30. Bell, C. et al. Dominant mobility modulation by the electric field effect at the LaAlO3/SrTiO3 interface. Phys. Rev. Lett. 103, 226802 (2009).
  31. Sze, S. M. Physics of Semiconductor Devices 3 edn (Wiley-Interscience, 2006).
  32. Susaki, T., Kozuka, Y., Tateyama, Y. & Hwang, H. Y. Temperature-dependent polarity reversal in Au–Nb:SrTiO3 Schottky junctions. Phys. Rev. B 76, 155110 (2007).
  33. Hikita, Y., Nishikawa, M., Yajima, T. & Hwang, H. Y. Termination control of the interface dipole in La0.7Sr0.3MnO3/Nb:SrTiO3 (001) Schottky junctions. Phys. Rev. B 79, 073101 (2009).
  34. Minohara, M., Yasuhara, R., Kumigashira, H. & Oshima, M. Termination layer dependence of Schottky barrier height for La0.6Sr0.4MnO3/Nb:SrTiO3 heterojunctions. Phys. Rev. B 81, 235322 (2010).
  35. Müller, K. A. & Burkard, H. SrTiO3: An intrinsic quantum paraelectric below 4K. Phys. Rev. B 19, 35933602 (1979).
  36. Liu, M., Kim, H. K. & Blachere, J. Lead–zirconate–titanate based metal/ferroelectric/insulator/semiconductor structure for nonvolatile memories. J. Appl. Phys. 91, 59855996 (2002).
  37. Miller, S. L. & McWhorter, P. J. Physics of the ferroelectric nonvolatile memory field effect transistor. J. Appl. Phys. 72, 59996010 (1992).
  38. Bickel, N., Schmidt, G., Heinz, K. & Müller, K. Ferroelectric relaxation of the SrTiO3(100) surface. Phys. Rev. Lett. 62, 20092011 (1989).
  39. Pentcheva, R. & Pickett, W. E. Avoiding the polarization catastrophe in LaAlO3 overlayers on SrTiO3(001) through polar distortion. Phys. Rev. Lett. 102, 107602 (2009).
  40. Bristowe, N. C., Artacho, E. & Littlewood, P. B. Oxide superlattices with alternating p and n interfaces. Phys. Rev. B 80, 045425 (2009).
  41. Ogawa, N. et al. Enhanced lattice polarization in SrTiO3/LaAlO3 superlattices measured using optical second-harmonic generation. Phys. Rev. B 80, 081106 (2009).
  42. Salluzzo, M. et al. Orbital reconstruction and the two-dimensional electron gas at the LaAlO3/SrTiO3 interface. Phys. Rev. Lett. 102, 166804 (2009).
  43. Vonk, V. et al. Interface structure of SrTiO3/LaAlO3 at elevated temperatures studied in situ by synchrotron X-rays. Phys. Rev. B 75, 235417 (2007).
  44. Haeni, J. H. et al. Room-temperature ferroelectricity in strained SrTiO3 . Science 430, 758761 (2004).
  45. Zubko, P., Catalan, G., Buckley, A., Welche, P. R. L. & Scott, J. F. Strain-gradient-induced polarization in SrTiO3 single crystals. Phys. Rev. Lett. 99, 167601 (2007).
  46. Yoshimatsu, K., Yasuhara, R., Kumigashira, H. & Oshima, M. Origin of metallic states at the heterointerface between the band insulators LaAlO3 and SrTiO3 . Phys. Rev. Lett. 101, 026802 (2008).
  47. Glinchuk, M. D. & Morozovska, A. N. The internal electric field originating from the mismatch effect and its influence on ferroelectric thin film properties. J. Phys.: Condens. Matter. 16, 35173531 (2004).
  48. Goniakowski, J. & Noguera, C. The concept of weak polarity: An application to the SrTiO3(001) surface. Surf. Sci. 365, 016501 (1996).
  49. Cao, Y., Zimmermann, T., Xing, H. & Jena, D. Polarization-engineered removal of buffer leakage for GaN transistors. Appl. Phys. Lett. 96, 042102 (2010).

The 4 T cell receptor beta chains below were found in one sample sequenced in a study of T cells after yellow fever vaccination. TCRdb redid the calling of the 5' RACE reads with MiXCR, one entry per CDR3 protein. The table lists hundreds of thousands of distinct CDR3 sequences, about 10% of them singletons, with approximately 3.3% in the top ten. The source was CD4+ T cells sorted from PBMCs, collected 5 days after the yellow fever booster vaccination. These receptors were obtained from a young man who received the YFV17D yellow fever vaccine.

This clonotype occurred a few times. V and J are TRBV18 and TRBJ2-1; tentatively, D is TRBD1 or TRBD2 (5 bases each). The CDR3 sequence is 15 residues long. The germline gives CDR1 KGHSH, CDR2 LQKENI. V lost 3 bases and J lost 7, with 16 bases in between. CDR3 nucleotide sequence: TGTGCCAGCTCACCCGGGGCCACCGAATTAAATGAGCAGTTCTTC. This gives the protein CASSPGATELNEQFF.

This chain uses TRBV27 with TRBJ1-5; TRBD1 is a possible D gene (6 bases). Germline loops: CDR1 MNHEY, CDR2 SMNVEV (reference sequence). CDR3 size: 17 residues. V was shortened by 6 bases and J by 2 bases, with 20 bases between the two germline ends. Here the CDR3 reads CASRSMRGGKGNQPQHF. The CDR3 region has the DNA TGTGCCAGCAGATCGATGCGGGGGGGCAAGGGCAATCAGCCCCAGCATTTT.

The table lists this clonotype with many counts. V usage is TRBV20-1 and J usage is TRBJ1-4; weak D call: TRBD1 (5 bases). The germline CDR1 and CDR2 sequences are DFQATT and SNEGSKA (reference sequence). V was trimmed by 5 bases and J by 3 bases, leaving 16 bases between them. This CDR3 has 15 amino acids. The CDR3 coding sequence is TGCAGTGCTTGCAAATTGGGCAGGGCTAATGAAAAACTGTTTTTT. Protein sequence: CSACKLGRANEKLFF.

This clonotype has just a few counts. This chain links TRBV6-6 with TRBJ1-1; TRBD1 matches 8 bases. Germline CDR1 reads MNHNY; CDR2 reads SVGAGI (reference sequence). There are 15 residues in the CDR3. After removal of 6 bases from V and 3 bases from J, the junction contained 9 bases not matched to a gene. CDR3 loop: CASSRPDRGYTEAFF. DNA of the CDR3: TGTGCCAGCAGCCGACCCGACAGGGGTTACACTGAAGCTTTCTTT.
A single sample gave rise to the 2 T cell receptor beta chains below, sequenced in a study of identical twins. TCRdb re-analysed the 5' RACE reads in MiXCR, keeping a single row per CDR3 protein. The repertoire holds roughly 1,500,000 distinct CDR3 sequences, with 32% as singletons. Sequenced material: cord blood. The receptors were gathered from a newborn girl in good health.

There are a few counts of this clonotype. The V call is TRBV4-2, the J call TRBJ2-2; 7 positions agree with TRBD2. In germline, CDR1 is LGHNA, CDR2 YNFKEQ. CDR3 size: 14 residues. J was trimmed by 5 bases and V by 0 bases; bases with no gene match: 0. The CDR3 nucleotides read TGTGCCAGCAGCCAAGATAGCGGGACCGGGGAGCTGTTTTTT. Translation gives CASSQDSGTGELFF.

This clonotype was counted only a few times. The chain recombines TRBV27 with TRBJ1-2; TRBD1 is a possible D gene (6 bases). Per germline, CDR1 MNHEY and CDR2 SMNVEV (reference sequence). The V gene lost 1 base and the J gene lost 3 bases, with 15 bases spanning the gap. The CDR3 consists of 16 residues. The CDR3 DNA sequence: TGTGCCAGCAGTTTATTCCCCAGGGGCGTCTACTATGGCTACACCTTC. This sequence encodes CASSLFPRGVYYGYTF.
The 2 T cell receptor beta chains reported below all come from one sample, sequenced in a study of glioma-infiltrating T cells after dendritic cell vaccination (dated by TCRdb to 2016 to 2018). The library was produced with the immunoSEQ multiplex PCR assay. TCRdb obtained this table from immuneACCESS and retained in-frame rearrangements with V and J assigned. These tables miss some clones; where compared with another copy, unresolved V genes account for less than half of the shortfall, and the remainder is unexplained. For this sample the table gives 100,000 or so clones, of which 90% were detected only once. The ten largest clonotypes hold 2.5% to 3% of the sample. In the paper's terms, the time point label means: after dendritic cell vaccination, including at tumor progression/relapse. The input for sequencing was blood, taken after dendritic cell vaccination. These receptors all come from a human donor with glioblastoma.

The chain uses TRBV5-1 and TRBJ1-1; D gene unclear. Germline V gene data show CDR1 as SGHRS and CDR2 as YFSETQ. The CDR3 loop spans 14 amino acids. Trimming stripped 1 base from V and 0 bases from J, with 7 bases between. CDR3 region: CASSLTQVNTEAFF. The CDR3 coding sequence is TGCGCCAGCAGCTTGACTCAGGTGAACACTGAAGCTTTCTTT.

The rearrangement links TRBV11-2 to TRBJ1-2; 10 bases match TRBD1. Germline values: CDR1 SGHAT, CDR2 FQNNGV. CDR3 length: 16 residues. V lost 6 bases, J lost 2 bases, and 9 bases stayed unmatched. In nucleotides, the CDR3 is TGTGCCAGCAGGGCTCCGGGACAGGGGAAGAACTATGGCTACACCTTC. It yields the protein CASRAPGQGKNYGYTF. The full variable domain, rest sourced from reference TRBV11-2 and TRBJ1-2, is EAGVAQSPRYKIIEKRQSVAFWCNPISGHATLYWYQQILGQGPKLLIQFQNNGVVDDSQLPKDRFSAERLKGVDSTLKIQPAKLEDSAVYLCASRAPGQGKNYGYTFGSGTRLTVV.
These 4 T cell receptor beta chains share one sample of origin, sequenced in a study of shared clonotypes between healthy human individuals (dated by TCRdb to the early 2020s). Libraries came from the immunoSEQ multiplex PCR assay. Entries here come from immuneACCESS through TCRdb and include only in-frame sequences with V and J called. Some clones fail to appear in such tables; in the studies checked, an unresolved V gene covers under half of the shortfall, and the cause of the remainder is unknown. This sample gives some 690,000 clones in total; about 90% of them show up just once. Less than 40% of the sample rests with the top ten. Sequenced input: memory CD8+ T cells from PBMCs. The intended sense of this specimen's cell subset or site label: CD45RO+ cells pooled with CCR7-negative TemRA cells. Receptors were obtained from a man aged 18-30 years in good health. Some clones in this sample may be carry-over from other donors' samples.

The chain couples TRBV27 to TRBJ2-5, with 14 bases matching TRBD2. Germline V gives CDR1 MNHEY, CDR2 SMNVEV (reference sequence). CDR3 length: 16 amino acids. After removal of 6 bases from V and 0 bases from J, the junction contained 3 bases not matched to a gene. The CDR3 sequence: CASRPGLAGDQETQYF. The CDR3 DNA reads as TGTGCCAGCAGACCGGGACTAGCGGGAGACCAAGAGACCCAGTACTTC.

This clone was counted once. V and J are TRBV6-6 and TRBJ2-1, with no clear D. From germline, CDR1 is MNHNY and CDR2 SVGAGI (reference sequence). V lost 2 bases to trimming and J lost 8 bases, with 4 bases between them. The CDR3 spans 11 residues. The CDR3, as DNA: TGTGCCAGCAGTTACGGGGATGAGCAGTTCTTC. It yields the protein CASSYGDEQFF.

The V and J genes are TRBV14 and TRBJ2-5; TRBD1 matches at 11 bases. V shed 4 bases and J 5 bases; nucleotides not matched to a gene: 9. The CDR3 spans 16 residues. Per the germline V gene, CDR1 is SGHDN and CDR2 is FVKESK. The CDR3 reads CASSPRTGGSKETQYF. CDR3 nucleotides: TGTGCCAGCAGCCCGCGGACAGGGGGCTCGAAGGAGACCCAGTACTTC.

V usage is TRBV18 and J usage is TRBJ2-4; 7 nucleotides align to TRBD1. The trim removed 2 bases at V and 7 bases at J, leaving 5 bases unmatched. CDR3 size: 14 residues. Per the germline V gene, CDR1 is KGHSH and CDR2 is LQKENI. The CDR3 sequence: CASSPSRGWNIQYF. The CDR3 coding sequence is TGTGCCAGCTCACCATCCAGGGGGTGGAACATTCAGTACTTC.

Download references

Author information

Affiliations

  1. Department of Physics, University of California, Berkeley, California 94720, USA

    • Guneeta Singh-Bhalla,
    • Wolter Siemons &
    • Ramamoorthy Ramesh
  2. Materials Science Division, Lawrence Berkeley National Laboratory, Berkeley, California 94720, USA

    • Guneeta Singh-Bhalla,
    • Jayakanth Ravichandran &
    • Ramamoorthy Ramesh
  3. Department of Advanced Materials Science, University of Tokyo, Kashiwa, Chiba 277-8561, Japan

    • Guneeta Singh-Bhalla,
    • Christopher Bell,
    • Yasuyuki Hikita &
    • Harold Y. Hwang
  4. Department of Physics, University of Florida, Gainesville, Florida 32611, USA

    • Guneeta Singh-Bhalla &
    • Arthur F. Hebard
  5. Japan Science and Technology Agency, Kawaguchi, 332-0012, Japan

    • Christopher Bell &
    • Harold Y. Hwang
  6. Applied Science and Technology Graduate Group, University of California, Berkeley, California 94720, USA

    • Jayakanth Ravichandran
  7. Department of Electrical Engineering and Computer Sciences, University of California, Berkeley, California 94720, USA

    • Sayeef Salahuddin
  8. Department of Materials Science and Engineering, University of California, Berkeley, California 94720, USA

    • Ramamoorthy Ramesh

Contributions

C.B. deposited the LaAlO3 films. G.S-B. prepared and measured the tunnel junctions with C.B., modelled the data with J.R. and analysed the JV curves with J.R. and W.S. S.S. simulated the JV curves within the non-equilibrium Green’s function approach. The manuscript was prepared by G.S-B. with assistance/input from C.B., J.R., W.S. and Y.H. H.Y.H., A.F.H. and G.S-B. contributed to conceptualizing the experiment. H.Y.H. provided insights and expertise on the LaAlO3/SrTiO3 interface, R.R. on ferroelectricity and A.F.H. on interpreting complex impedance.

Competing financial interests

The authors declare no competing financial interests.

Corresponding author

Correspondence to:

Author details

Supplementary information

PDF files

  1. Supplementary Information (900k)

    Supplementary Information

Additional data